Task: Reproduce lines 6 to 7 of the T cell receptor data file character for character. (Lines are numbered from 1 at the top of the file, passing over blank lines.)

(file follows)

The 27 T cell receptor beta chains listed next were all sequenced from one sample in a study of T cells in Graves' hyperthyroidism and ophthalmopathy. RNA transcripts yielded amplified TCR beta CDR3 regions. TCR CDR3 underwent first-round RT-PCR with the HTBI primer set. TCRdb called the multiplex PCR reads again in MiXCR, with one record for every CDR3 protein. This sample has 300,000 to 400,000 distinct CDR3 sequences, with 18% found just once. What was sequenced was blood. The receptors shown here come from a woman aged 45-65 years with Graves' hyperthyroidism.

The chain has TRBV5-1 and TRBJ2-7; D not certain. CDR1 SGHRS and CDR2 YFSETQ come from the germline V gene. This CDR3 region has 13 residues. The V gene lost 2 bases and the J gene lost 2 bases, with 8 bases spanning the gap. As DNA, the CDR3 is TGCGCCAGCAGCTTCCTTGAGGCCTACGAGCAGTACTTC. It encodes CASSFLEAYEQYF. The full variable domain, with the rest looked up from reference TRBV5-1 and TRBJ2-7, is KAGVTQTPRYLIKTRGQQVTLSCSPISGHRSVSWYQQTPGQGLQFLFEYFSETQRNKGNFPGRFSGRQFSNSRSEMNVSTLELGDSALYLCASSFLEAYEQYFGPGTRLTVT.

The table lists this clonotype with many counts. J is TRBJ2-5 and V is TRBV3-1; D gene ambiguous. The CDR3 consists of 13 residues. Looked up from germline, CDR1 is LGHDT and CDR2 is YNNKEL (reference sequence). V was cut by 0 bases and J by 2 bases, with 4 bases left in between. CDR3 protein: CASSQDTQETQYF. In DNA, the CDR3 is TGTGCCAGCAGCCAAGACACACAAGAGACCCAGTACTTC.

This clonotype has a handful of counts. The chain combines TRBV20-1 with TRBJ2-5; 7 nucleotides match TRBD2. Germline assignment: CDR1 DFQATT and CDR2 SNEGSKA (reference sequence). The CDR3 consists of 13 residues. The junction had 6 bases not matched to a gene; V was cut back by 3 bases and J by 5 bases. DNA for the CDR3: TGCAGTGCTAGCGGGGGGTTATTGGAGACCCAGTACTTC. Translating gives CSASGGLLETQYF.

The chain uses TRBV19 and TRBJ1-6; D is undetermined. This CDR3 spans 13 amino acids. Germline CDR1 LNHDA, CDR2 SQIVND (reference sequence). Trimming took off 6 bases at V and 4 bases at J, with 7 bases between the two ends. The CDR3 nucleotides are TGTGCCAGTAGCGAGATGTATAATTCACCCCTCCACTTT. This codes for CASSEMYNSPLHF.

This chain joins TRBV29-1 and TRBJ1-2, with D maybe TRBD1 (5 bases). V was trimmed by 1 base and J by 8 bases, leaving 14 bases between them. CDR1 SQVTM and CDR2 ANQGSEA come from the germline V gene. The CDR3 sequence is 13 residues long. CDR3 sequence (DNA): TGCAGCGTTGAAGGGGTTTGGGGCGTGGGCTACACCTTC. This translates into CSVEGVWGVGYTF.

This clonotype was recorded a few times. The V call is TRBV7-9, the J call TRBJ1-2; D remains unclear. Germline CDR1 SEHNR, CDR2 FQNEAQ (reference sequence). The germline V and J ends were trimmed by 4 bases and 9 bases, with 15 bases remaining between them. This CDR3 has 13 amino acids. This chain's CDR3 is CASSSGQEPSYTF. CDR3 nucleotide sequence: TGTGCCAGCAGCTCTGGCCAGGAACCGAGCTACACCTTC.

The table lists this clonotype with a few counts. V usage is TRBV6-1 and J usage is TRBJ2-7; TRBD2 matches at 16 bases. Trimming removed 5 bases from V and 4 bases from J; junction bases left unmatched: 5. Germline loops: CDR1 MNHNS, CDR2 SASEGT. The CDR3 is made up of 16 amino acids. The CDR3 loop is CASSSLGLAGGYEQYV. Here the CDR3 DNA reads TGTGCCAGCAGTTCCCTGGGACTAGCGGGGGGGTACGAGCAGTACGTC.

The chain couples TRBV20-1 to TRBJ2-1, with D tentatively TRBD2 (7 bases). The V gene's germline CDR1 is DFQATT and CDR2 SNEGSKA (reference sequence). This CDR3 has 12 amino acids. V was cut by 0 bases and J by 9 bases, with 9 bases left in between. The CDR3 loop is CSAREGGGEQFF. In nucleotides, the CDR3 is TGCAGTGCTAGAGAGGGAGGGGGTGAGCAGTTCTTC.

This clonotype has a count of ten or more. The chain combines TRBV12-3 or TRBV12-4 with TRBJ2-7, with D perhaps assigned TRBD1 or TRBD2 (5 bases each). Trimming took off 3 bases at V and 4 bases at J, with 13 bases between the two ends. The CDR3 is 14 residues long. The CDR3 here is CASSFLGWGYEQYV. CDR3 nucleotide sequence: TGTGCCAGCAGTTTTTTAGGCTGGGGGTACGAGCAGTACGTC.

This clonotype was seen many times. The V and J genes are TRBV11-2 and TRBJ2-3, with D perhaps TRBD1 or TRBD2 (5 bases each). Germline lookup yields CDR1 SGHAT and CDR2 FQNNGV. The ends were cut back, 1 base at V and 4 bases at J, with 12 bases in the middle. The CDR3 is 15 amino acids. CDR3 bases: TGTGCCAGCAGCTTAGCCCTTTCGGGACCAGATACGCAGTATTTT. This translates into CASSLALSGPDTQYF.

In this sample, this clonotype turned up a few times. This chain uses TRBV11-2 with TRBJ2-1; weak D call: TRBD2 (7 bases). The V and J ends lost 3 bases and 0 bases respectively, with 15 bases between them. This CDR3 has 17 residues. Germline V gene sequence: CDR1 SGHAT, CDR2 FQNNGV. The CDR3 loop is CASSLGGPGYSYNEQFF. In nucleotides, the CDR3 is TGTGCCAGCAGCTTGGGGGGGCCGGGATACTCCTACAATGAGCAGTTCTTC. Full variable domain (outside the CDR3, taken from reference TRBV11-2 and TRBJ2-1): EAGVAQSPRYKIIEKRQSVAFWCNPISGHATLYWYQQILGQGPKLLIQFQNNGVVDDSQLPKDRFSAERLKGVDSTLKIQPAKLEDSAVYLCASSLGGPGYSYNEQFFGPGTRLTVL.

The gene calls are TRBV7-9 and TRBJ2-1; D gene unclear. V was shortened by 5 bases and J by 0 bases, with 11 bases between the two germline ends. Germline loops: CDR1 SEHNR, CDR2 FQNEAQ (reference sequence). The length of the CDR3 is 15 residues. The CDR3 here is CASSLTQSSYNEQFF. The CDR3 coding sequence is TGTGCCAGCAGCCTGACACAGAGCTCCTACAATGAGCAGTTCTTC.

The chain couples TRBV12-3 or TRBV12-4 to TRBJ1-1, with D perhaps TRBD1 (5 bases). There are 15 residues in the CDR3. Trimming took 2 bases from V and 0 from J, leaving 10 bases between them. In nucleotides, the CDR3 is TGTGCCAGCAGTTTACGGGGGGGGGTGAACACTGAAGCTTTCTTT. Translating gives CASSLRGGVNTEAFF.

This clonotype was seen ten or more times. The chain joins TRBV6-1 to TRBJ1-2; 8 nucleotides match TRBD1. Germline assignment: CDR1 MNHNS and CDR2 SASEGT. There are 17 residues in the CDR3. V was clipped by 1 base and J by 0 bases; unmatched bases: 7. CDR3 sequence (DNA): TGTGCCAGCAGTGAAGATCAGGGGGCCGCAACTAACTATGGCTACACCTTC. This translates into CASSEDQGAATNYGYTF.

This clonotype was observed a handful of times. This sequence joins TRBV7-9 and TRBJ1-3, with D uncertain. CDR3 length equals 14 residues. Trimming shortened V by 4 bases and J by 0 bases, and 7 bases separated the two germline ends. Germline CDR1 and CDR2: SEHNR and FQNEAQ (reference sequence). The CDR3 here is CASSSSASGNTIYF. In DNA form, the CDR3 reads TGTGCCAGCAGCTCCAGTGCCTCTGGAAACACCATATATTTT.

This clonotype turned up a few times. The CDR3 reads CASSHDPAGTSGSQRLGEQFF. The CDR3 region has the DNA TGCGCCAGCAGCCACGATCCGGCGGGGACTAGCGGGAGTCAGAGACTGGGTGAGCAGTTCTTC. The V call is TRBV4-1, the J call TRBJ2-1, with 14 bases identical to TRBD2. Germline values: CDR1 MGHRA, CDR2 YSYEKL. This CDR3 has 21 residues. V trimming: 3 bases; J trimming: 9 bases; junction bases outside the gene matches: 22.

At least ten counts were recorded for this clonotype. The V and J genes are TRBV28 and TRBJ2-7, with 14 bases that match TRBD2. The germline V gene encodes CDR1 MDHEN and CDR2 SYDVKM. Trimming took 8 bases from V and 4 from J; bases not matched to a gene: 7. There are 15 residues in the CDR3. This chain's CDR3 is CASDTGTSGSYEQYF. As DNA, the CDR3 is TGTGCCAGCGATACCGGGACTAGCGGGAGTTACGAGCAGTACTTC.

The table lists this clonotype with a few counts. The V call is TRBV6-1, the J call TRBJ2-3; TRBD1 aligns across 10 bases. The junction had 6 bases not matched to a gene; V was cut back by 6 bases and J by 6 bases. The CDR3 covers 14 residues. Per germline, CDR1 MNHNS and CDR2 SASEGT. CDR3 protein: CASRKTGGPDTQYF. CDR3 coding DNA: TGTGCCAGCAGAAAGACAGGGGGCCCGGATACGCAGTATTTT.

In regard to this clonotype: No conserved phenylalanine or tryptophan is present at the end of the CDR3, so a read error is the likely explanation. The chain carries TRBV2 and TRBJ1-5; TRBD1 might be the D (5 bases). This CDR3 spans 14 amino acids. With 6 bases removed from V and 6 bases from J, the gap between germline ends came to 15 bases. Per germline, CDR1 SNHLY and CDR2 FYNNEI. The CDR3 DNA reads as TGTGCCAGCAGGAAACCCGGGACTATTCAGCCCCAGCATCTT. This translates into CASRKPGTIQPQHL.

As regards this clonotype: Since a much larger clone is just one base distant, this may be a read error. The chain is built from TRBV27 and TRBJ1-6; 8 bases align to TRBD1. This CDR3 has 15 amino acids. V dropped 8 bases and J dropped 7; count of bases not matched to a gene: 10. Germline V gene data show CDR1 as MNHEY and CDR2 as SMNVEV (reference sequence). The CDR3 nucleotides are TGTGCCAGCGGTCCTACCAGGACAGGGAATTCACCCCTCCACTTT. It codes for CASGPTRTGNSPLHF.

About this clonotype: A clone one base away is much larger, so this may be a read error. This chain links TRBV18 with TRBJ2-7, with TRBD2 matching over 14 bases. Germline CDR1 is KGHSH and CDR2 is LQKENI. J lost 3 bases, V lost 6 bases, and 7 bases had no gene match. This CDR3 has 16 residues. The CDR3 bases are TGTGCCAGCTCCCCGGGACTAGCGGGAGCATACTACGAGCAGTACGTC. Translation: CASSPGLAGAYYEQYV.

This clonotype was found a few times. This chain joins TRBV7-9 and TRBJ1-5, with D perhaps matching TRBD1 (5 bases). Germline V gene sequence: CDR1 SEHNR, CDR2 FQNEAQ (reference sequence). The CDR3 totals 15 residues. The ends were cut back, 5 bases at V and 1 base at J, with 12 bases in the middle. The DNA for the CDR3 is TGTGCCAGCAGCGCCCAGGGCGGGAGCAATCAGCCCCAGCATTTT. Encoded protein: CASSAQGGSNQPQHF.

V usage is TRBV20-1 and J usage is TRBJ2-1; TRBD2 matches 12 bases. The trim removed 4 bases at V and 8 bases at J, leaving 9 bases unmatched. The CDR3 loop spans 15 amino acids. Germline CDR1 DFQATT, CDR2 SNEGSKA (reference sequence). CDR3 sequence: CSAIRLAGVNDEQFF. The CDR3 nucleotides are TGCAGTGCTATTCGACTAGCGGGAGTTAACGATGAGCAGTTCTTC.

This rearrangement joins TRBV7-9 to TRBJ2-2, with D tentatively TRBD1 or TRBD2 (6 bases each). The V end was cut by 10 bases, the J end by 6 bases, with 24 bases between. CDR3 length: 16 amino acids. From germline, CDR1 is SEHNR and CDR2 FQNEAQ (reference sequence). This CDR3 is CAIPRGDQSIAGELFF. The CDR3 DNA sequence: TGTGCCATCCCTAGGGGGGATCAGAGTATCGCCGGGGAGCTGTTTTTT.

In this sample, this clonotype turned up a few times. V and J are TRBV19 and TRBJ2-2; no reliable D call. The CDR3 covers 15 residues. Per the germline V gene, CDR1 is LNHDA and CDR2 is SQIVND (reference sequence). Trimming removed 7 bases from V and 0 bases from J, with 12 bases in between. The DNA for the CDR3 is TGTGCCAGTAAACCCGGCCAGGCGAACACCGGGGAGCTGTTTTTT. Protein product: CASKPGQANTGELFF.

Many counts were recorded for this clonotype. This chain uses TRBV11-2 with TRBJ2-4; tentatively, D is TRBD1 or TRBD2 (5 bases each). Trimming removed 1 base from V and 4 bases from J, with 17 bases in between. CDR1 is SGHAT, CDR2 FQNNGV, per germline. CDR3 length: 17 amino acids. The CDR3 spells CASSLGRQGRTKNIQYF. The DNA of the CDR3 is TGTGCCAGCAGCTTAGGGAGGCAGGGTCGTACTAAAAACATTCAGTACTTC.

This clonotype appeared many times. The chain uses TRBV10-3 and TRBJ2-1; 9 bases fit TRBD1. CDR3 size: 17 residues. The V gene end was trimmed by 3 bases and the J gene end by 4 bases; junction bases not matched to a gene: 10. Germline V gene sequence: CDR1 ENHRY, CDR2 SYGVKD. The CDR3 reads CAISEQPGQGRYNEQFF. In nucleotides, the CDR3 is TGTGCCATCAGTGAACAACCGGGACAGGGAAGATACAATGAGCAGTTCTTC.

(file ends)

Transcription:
This chain joins TRBV29-1 and TRBJ1-2, with D maybe TRBD1 (5 bases). V was trimmed by 1 base and J by 8 bases, leaving 14 bases between them. CDR1 SQVTM and CDR2 ANQGSEA come from the germline V gene. The CDR3 sequence is 13 residues long. CDR3 sequence (DNA): TGCAGCGTTGAAGGGGTTTGGGGCGTGGGCTACACCTTC. This translates into CSVEGVWGVGYTF.

This clonotype was recorded a few times. The V call is TRBV7-9, the J call TRBJ1-2; D remains unclear. Germline CDR1 SEHNR, CDR2 FQNEAQ (reference sequence). The germline V and J ends were trimmed by 4 bases and 9 bases, with 15 bases remaining between them. This CDR3 has 13 amino acids. This chain's CDR3 is CASSSGQEPSYTF. CDR3 nucleotide sequence: TGTGCCAGCAGCTCTGGCCAGGAACCGAGCTACACCTTC.